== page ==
Reviving the death penalty in the Philippines is akin to tossing a coin revealing the two sides impregnating an exhausting debate: one, advocating for its imposition as capital punishment to serve as a deterrent against the upsurge of heinous crimes; the other, professing a pro-life stand based on religious and humanitarian grounds. (READ: Philippines death penalty on heinous crimes—An ethical senescence)
While this issue can make or break a political career, it can also create tenacious advocacy of civil rights making it more complicated.
More significantly, doing so is promoting and maintaining social justice as embodied in the time-honored principles like vox populi vox Dei (The voice of the people is the voice of God) and Salus populi est suprema lex (The welfare of the people is the supreme law).
So far, there have been no concrete and accurate scientific studies showing that imposing death or executions among criminals positively contributed to reducing criminal cases, or at the very least, deterring people or would-be offenders from committing heinous crimes.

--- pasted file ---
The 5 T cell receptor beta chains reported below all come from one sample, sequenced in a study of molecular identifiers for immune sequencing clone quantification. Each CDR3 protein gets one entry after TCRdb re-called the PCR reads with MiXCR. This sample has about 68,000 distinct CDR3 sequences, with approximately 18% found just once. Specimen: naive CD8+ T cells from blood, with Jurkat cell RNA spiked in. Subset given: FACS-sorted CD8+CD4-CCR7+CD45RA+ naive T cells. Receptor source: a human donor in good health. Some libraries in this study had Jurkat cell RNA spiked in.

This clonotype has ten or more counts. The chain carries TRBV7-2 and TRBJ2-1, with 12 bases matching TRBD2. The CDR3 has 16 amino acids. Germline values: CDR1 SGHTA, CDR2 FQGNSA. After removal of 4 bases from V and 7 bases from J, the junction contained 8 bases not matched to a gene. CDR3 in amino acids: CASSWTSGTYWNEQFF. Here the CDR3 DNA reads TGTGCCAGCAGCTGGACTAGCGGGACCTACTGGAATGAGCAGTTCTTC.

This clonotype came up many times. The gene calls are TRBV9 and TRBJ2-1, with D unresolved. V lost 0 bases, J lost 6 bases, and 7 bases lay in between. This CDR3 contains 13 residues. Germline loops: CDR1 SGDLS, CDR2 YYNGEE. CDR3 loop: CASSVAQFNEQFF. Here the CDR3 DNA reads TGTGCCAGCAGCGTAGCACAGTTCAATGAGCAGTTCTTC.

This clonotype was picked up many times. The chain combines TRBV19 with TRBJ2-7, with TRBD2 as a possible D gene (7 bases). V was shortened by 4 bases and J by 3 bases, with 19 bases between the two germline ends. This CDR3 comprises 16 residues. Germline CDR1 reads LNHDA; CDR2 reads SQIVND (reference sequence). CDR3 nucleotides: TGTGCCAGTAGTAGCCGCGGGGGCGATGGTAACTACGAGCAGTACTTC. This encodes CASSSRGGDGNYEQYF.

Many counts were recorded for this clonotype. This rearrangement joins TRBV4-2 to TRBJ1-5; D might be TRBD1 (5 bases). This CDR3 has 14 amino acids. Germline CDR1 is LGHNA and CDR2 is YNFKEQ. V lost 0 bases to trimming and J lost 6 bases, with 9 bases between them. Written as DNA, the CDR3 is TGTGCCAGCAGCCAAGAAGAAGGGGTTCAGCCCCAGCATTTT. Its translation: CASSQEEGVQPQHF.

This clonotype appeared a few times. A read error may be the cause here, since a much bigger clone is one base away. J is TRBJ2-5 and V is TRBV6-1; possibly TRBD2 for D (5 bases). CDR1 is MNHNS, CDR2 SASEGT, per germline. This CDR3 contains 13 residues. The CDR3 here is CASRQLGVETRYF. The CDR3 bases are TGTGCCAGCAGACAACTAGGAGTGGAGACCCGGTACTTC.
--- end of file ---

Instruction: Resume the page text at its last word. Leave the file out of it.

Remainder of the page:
Hence, death as capital punishment is not tantamount to crafting a “fear-factor” as the minds of individuals can be affected by impulses or by other psychosocial factors depending on the provoking circumstances.
Duterte to revive capital punishment
Lately, the statement of no other than President Rodrigo Duterte apparently suggested reviving the death penalty in the Philippines for convicted individuals involved in illegal drugs, gun-for-hires and those individuals who committed heinous crimes such as robbery, kidnapping, and carnapping and, as a result therein, have killed his or her victim notwithstanding the killing was made before, during, or as a mere supervening event in the perpetration thereof.
Duterte’s plan about reviving the death penalty in the Philippines neither creates nor ripens into a justiciable matter of controversy. But this cannot be taken for granted, unlike his predecessors who suspended and abolished the death penalty in the past.
Marcial “Baby” Ama: Death penalty in the annals of PH history